Cheney also headed the Iran Syria Policy and Operations Group (ISOG), established in March 2006, a unit within the State Department's Bureau of Near Eastern Affairs.
In April 2006, The New York Times published a story that was critical of Cheney's work, particularly with respect to Iran. The International Republican Institute, a grants program administered by Cheney's unit in collaboration with a Republican-affiliated foundation, received particular scrutiny. The Times maintained that when the group became controversial, with critics saying that it was plotting covert actions that could escalate into war with Iran and Syria, the group was disbanded, by May 2006. Shortly before the ISOG group was dissolved, Secretary of State Condoleezza Rice initiated a major effort to engage Iran and Syria in efforts to stabilize Iraq. As late as April 11, 2009, Iranian officials investigating "cyber-crimes" cited Cheney's efforts in the daily newspaper Iran, specifically the "Democracy Program" [sic], as parallel to a Netherlands-funded push for a "velvet revolution" accomplished by a media campaign to polarize the country, "despite the 1981 Algiers Accords signed between the U.S. and Iran in the aftermath of the U.S. embassy takeover in Tehran."
Cheney signed on in June 2007 as one of three national co-chairs of Fred Thompson's 2008 presidential campaign. The others were Spencer Abraham and George Allen. In a press release issued at the beginning of his campaign, Thompson said he was "very pleased to announce that former Senators Abraham and Allen, as well as Liz Cheney, will serve as co-chairs of my national leadership team." He added: "These distinguished individuals bring wise counsel and invaluable experience to my campaign leadership team, and they will play a critical role in helping spread my consistent conservative message across America." After Thompson dropped out of the race, Cheney announced on January 27, 2008, that she would work for Mitt Romney's presidential campaign as a senior foreign policy advisor.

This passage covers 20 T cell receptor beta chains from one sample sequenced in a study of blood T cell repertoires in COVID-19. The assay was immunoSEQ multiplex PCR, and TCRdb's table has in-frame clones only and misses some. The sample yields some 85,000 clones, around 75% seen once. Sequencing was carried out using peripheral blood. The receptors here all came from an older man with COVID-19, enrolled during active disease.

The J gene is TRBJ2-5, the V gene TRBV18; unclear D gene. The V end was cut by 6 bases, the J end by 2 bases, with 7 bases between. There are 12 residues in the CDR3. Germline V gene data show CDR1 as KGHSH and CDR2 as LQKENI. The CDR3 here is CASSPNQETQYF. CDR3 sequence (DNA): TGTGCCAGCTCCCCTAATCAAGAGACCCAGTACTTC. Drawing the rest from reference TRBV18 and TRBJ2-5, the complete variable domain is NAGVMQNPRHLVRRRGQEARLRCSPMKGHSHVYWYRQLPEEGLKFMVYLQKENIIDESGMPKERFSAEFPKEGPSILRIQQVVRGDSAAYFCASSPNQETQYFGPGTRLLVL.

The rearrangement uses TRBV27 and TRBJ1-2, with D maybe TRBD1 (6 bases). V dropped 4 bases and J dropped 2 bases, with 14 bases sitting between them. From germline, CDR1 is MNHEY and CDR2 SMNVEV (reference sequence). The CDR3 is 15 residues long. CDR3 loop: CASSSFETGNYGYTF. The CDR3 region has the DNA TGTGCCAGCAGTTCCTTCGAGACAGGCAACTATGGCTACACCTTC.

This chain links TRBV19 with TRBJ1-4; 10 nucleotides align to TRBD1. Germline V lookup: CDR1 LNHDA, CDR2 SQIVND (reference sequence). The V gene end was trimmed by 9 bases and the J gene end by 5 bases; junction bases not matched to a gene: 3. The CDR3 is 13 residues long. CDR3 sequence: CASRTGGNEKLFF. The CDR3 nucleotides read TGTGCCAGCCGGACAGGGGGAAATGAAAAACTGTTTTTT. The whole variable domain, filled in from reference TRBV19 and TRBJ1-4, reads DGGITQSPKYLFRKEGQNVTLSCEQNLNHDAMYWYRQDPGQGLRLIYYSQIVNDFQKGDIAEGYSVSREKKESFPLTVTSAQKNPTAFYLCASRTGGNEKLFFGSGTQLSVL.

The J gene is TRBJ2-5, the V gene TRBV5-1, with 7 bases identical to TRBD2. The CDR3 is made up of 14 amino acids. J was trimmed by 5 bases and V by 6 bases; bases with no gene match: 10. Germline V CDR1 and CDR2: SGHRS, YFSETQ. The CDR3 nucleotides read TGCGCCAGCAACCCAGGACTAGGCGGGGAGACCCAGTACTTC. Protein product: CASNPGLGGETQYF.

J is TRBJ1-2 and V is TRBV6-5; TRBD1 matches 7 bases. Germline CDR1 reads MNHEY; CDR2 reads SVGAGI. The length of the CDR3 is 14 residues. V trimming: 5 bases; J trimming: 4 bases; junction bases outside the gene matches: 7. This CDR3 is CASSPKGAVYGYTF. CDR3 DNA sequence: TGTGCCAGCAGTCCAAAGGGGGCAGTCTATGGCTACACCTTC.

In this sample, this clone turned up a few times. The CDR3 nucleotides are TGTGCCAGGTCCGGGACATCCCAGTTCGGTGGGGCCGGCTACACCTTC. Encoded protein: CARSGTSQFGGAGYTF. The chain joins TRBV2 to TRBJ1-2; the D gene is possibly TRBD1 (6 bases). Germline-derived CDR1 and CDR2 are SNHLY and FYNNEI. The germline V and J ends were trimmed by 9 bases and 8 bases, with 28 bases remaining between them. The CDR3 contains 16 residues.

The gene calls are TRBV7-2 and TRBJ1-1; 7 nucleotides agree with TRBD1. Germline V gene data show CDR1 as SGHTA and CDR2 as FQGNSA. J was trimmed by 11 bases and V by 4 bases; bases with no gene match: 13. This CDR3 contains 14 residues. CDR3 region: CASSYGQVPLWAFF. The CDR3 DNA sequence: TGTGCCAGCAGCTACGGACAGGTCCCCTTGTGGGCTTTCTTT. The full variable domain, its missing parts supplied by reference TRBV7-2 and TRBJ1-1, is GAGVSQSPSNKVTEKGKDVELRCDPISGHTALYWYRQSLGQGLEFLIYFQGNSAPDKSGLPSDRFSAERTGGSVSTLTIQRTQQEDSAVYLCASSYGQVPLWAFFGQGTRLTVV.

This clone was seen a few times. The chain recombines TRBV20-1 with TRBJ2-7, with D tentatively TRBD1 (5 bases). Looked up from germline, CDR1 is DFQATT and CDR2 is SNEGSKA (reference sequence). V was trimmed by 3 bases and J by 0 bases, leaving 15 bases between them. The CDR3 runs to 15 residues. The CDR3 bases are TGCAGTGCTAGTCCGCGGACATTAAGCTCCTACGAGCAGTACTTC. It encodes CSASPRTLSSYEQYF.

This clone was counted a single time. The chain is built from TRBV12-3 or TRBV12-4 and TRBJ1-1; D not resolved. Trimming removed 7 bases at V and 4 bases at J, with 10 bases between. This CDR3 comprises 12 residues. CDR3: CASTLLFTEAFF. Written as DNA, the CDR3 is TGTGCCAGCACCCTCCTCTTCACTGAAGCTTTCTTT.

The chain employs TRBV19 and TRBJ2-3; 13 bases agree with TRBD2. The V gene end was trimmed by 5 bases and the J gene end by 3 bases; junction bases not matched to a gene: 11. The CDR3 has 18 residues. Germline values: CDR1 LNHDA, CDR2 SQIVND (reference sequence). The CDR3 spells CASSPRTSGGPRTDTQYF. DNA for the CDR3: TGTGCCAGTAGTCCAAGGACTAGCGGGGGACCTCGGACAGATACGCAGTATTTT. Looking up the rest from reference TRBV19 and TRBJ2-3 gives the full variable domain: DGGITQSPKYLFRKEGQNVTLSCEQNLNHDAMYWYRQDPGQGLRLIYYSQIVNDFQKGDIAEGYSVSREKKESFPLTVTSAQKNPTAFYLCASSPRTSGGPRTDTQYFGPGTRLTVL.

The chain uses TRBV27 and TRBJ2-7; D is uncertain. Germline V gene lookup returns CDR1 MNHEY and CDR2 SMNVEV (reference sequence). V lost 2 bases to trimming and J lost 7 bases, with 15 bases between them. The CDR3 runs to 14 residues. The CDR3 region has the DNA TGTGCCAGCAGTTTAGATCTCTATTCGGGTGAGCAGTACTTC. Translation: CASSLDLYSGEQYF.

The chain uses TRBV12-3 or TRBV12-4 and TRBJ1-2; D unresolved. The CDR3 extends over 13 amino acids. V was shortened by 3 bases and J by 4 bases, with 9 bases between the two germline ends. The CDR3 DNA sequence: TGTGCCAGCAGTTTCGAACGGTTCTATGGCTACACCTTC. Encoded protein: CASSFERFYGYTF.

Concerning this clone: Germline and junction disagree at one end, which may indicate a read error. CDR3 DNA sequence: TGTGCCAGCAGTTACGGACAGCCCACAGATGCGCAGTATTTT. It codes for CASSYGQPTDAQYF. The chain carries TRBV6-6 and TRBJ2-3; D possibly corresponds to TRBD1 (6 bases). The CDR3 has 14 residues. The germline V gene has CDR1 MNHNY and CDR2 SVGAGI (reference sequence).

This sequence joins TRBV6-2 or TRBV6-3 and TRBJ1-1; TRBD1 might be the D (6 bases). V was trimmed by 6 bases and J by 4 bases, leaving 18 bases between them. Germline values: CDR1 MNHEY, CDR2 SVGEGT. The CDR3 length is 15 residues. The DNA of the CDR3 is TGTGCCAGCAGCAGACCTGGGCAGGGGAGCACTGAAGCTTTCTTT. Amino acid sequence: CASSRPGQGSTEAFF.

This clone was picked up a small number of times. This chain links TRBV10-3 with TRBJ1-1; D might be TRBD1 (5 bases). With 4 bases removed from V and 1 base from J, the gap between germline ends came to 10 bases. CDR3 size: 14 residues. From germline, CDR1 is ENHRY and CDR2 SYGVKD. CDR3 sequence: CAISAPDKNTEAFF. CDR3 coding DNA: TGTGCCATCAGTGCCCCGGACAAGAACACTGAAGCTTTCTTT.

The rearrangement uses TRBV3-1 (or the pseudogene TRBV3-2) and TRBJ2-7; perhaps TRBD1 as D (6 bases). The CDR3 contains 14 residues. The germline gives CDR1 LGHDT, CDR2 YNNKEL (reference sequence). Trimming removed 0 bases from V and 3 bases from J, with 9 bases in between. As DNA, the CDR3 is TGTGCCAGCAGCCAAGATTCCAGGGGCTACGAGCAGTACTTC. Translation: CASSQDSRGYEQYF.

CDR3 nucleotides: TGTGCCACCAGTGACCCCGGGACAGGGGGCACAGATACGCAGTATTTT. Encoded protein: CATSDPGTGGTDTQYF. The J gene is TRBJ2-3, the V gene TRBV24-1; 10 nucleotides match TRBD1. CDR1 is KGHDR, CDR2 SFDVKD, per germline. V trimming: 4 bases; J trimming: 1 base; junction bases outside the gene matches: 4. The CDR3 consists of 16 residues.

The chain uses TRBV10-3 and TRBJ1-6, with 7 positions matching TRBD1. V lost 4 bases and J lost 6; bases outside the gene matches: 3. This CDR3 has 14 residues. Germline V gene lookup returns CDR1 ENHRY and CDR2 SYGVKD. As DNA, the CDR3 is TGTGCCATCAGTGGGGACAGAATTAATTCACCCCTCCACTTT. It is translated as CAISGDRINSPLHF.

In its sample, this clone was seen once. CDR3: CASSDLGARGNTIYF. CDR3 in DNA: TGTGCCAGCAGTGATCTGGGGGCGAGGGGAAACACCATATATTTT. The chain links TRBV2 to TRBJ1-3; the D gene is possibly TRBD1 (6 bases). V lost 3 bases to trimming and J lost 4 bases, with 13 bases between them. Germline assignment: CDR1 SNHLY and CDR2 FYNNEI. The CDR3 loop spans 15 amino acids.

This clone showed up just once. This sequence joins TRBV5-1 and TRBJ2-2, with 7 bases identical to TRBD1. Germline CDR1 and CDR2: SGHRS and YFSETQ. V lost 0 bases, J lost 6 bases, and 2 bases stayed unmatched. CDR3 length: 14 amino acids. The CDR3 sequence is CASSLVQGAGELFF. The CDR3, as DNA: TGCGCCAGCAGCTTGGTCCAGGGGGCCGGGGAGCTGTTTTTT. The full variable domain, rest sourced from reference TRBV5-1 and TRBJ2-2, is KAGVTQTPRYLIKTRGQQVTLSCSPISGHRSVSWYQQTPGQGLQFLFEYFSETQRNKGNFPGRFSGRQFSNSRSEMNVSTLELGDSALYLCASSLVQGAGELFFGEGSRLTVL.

H. L. (Bud) Goodall Jr. has called Cheney a "conspiracy propagandist". She has defended proponents of Barack Obama citizenship conspiracy theories. In 2009, she gave the keynote address at a dinner hosted by the Center for Security Policy, a conspiracy-oriented SPLC-designated hate group led by Frank Gaffney.
In October 2009, Liz Cheney, William Kristol, and Deborah Burlingame launched, as board members, the nonprofit 501(c)(4) organization Keep America Safe. The group's stated purpose is to "provide information for concerned Americans about critical national security issues". It drew strong criticism from conservative lawyers, many of whom had worked for the Bush administration, after its campaign against "The Al Qaeda 7", seven Justice Department lawyers in the Obama administration who previously had worked as defense lawyers for Guantanamo detainees. Shortly after, all information about the organization disappeared from the Internet.
Cheney's relationship with her younger sister Mary Cheney publicly suffered after Liz stated in her 2014 Senate campaign that she does not support same-sex marriage. In response, Mary Cheney denounced her sister's remarks, writing in a Facebook post that "[e]ither [y]ou think all families should be treated equally or you don't. Liz's position is to treat my family as second class citizens." Her wife Heather Poe wrote a Facebook post stating, "Liz has been a guest in our home, has spent time and shared holidays with our children, and when Mary and I got married in 2012—she didn't hesitate to tell us how happy she was for us. To have her now say she doesn't support our right to marry is offensive to say the least." Mary said she would not support her sister's candidacy, and in 2015, when asked if she and her sister had mended their relationship, she said, "I don't have to answer that."
In January 2012, Cheney was hired as a contributor for Fox News. She guest-hosted programs such as Hannity and Fox News Sunday. The network terminated her contract in July 2013 after she announced her intention to mount a 2014 bid for the Senate in Wyoming.
In 2013, Cheney announced her opposition to same-sex marriage.
In August 2013, conservative Newsmax magazine named Cheney among the "25 most influential women in the GOP".